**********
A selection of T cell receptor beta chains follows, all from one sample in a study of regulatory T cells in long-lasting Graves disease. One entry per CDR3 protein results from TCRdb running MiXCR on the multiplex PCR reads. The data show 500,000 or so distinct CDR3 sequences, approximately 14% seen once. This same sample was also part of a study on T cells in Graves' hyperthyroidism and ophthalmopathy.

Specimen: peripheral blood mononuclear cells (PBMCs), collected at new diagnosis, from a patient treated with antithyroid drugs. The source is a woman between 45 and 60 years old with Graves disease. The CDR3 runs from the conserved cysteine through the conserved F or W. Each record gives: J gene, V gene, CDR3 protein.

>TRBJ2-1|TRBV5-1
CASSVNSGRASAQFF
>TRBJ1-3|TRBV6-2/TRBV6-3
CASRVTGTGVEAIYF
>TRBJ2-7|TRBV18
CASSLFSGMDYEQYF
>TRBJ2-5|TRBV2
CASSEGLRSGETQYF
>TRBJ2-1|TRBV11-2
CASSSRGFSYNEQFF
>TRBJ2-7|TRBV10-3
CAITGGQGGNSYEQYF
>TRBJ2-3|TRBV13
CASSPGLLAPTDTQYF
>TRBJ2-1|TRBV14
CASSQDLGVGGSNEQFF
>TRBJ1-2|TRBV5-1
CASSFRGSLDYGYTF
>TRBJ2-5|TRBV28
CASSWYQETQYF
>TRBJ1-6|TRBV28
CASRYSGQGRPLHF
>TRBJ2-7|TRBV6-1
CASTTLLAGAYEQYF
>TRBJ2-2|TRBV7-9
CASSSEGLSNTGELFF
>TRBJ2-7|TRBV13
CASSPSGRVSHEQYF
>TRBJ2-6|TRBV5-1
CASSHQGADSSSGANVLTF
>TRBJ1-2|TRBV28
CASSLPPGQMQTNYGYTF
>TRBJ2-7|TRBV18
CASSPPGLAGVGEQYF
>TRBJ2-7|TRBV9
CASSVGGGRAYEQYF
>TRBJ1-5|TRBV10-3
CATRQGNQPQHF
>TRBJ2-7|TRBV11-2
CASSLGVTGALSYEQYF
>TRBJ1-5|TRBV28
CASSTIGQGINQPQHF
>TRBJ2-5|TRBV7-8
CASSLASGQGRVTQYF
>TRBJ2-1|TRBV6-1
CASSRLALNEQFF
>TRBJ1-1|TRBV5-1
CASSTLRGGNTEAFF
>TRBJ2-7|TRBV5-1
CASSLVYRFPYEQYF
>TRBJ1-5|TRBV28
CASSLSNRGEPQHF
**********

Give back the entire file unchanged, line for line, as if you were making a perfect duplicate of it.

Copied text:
A selection of T cell receptor beta chains follows, all from one sample in a study of regulatory T cells in long-lasting Graves disease. One entry per CDR3 protein results from TCRdb running MiXCR on the multiplex PCR reads. The data show 500,000 or so distinct CDR3 sequences, approximately 14% seen once. This same sample was also part of a study on T cells in Graves' hyperthyroidism and ophthalmopathy.

Specimen: peripheral blood mononuclear cells (PBMCs), collected at new diagnosis, from a patient treated with antithyroid drugs. The source is a woman between 45 and 60 years old with Graves disease. The CDR3 runs from the conserved cysteine through the conserved F or W. Each record gives: J gene, V gene, CDR3 protein.

>TRBJ2-1|TRBV5-1
CASSVNSGRASAQFF
>TRBJ1-3|TRBV6-2/TRBV6-3
CASRVTGTGVEAIYF
>TRBJ2-7|TRBV18
CASSLFSGMDYEQYF
>TRBJ2-5|TRBV2
CASSEGLRSGETQYF
>TRBJ2-1|TRBV11-2
CASSSRGFSYNEQFF
>TRBJ2-7|TRBV10-3
CAITGGQGGNSYEQYF
>TRBJ2-3|TRBV13
CASSPGLLAPTDTQYF
>TRBJ2-1|TRBV14
CASSQDLGVGGSNEQFF
>TRBJ1-2|TRBV5-1
CASSFRGSLDYGYTF
>TRBJ2-5|TRBV28
CASSWYQETQYF
>TRBJ1-6|TRBV28
CASRYSGQGRPLHF
>TRBJ2-7|TRBV6-1
CASTTLLAGAYEQYF
>TRBJ2-2|TRBV7-9
CASSSEGLSNTGELFF
>TRBJ2-7|TRBV13
CASSPSGRVSHEQYF
>TRBJ2-6|TRBV5-1
CASSHQGADSSSGANVLTF
>TRBJ1-2|TRBV28
CASSLPPGQMQTNYGYTF
>TRBJ2-7|TRBV18
CASSPPGLAGVGEQYF
>TRBJ2-7|TRBV9
CASSVGGGRAYEQYF
>TRBJ1-5|TRBV10-3
CATRQGNQPQHF
>TRBJ2-7|TRBV11-2
CASSLGVTGALSYEQYF
>TRBJ1-5|TRBV28
CASSTIGQGINQPQHF
>TRBJ2-5|TRBV7-8
CASSLASGQGRVTQYF
>TRBJ2-1|TRBV6-1
CASSRLALNEQFF
>TRBJ1-1|TRBV5-1
CASSTLRGGNTEAFF
>TRBJ2-7|TRBV5-1
CASSLVYRFPYEQYF
>TRBJ1-5|TRBV28
CASSLSNRGEPQHF